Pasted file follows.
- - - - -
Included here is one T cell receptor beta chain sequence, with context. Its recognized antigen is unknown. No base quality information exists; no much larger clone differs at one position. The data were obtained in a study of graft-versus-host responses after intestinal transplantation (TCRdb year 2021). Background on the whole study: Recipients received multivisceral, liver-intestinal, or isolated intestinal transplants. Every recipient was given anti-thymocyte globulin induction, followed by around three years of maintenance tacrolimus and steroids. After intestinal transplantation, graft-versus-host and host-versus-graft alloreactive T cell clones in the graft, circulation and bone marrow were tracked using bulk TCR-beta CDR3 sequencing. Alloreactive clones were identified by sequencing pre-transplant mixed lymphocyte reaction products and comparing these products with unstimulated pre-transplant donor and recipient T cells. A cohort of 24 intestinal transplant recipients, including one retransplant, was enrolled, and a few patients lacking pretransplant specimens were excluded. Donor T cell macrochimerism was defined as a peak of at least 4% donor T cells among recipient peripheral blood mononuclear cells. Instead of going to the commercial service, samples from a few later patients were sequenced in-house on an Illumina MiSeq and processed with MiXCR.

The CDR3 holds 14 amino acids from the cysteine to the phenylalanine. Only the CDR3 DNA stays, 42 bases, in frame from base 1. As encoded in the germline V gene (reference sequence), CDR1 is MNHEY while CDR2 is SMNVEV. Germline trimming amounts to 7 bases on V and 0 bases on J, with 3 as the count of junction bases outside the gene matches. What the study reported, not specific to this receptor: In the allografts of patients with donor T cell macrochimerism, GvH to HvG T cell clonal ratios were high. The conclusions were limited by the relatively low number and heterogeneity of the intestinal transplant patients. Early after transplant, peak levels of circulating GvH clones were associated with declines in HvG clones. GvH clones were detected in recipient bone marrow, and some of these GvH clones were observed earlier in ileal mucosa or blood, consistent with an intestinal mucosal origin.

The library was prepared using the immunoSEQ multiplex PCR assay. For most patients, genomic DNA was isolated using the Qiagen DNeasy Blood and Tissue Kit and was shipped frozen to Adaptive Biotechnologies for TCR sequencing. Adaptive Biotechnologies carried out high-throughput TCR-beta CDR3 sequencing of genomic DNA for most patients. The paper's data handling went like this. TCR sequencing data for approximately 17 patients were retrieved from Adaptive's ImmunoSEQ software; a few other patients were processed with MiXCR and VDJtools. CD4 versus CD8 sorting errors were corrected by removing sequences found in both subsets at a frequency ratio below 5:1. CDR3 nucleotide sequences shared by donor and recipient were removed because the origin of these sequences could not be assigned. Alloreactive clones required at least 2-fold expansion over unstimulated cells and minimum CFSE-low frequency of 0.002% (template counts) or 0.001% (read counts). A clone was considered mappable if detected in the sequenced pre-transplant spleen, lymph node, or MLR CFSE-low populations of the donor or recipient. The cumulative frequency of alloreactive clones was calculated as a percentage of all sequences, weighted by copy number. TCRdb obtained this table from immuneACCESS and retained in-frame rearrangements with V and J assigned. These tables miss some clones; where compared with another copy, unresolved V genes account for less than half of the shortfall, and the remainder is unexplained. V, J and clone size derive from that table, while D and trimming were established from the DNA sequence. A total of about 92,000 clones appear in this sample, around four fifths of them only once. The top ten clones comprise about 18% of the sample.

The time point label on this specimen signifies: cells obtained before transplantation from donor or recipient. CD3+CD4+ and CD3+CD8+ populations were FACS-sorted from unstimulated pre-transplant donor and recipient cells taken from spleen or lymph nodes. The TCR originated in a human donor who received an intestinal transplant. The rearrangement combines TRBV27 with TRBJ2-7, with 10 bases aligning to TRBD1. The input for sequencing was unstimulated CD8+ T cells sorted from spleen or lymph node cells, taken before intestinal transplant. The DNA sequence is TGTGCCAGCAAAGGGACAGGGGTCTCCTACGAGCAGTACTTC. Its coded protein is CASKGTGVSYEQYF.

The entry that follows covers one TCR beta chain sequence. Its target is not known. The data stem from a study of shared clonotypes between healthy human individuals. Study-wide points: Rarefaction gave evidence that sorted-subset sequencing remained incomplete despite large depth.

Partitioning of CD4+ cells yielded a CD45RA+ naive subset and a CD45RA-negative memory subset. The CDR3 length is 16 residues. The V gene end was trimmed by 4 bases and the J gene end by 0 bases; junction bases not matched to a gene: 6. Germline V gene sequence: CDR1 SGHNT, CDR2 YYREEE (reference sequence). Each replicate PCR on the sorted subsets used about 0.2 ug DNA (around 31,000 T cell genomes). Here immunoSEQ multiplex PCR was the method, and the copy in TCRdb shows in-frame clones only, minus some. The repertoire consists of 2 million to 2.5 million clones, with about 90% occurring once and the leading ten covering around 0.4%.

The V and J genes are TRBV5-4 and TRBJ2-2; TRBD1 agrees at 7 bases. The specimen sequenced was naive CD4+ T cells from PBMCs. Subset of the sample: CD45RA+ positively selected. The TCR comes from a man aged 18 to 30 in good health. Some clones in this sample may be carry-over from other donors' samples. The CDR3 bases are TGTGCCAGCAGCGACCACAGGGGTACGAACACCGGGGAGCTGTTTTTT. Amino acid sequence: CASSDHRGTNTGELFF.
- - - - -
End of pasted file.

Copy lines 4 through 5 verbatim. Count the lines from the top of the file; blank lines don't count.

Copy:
The time point label on this specimen signifies: cells obtained before transplantation from donor or recipient. CD3+CD4+ and CD3+CD8+ populations were FACS-sorted from unstimulated pre-transplant donor and recipient cells taken from spleen or lymph nodes. The TCR originated in a human donor who received an intestinal transplant. The rearrangement combines TRBV27 with TRBJ2-7, with 10 bases aligning to TRBD1. The input for sequencing was unstimulated CD8+ T cells sorted from spleen or lymph node cells, taken before intestinal transplant. The DNA sequence is TGTGCCAGCAAAGGGACAGGGGTCTCCTACGAGCAGTACTTC. Its coded protein is CASKGTGVSYEQYF.

The entry that follows covers one TCR beta chain sequence. Its target is not known. The data stem from a study of shared clonotypes between healthy human individuals. Study-wide points: Rarefaction gave evidence that sorted-subset sequencing remained incomplete despite large depth.